What happens if I don’t make an estate plan?
Testate or Intestate?
Many folks don’t realize that they already have an estate plan in place the moment they take up residence in North Carolina. The North Carolina legislature has created a default estate plan for all its residents.
As to the first part, the legislature has a complex and lengthy process in place to appoint a Guardian of the Person, Guardian of the Estate, or General Guardian when someone is unable to make decisions for themself. That process involved a law suit that is filed against you alleging that you are not competent. The court generally appoints a Guardian ad Litem to meet with you and investigate the allegations in the complaint. Doctors and other experts will often be needed to testify and produce evidence of your competence. A judge will hear the case and make the decision about your competency. If the court deems you incompetent, another hearing is held to decide whether a guardian is needed, what type of guardian that should be, and who should be appointed.
Sometimes, if the court believes there is too much strife in the family or they don’t believe the family members are able to serve in the appropriate role, that may as the Department of Social Services, Adult Protective Service division to serve as your guardian. In addition, if the court appoints someone to manage your assets (either as a Guardian of your Estate or a General Guardian), the court will order them to post a bond that would cover any malfeasance or mistake. Then the guardian will be required to file accounts at least annually with the court to show exactly what has come into you and what has been spent on your behalf which become part of your court record.
And if that wasn’t bad enough, the clerk of court charges a fee per dollar of the assets being overseen by the guardian and the guardian can also be compensated. Finally, the attorney that your family likely hired to help with the process will also need to be paid. Needless to say, it is very important to avoid this lengthy and costly process.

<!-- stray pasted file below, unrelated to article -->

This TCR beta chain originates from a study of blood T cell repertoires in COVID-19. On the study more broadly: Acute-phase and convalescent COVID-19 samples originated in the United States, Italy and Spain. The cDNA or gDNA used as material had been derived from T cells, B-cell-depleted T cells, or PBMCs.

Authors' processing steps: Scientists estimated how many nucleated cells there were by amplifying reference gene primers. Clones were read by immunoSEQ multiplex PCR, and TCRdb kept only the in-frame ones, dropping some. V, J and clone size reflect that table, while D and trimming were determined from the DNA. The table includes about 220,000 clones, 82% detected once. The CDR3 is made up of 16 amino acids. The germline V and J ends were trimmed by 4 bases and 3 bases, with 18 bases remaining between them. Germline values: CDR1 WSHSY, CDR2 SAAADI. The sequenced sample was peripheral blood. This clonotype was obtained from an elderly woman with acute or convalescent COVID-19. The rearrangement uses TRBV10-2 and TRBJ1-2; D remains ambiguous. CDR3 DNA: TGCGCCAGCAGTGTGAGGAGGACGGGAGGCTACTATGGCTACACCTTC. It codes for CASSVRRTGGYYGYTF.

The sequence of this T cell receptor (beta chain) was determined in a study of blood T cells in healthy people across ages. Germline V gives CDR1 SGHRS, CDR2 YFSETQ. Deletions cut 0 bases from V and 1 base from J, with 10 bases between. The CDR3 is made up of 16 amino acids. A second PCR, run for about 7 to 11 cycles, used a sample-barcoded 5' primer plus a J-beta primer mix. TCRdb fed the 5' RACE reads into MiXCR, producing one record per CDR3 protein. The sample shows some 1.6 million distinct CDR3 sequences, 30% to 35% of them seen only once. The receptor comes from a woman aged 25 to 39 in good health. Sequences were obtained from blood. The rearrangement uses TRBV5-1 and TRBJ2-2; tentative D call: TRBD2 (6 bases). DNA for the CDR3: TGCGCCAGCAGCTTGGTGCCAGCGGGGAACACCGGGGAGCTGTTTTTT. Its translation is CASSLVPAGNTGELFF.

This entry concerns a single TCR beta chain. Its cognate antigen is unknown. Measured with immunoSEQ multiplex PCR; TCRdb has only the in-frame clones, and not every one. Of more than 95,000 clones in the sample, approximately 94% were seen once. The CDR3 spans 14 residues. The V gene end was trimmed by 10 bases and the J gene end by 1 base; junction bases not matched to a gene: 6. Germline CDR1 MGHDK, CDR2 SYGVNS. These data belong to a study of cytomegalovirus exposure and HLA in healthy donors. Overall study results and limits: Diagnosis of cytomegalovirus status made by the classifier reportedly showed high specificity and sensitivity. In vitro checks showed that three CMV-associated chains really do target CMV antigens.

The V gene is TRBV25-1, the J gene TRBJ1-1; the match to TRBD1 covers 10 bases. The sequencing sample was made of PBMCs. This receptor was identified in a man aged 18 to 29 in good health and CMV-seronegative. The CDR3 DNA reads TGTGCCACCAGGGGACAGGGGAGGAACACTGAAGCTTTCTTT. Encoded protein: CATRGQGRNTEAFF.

The legislature has also created a plan for the second part to designate who gets what when you pass away. When a person dies without a Will, they are said to have died intestate. The legislature has an entire chapter of the statutes that answer the question of who gets what and how. While many people assume that if you pass away and leave behind a spouse that he or she would inherit everything, but that is sadly not the case most of the time.
For example, if you pass away and leave behind a wife and two minor children, your wife will receive one-third (1/3) of real estate in your name, the first $60,000 of personal property and accounts, plus one-third (1/3) of the balance and the children will split the rest. But if one or more of the children is a minor, that inheritance now has to be tracked by the courts in much the same way as the incompetency guardianship discussed above. Moreover, even if your wife is the children’s mother, she will likely have to get court permission to do things like sell the house. Let’s say you don’t have any children but are survived by your spouse and one or more of your parents. In that case, your parents would inherit a large portion of your personal property and individual bank accounts. I’ve never met anyone who likes this plan and it’s certainly not appropriate for everyone.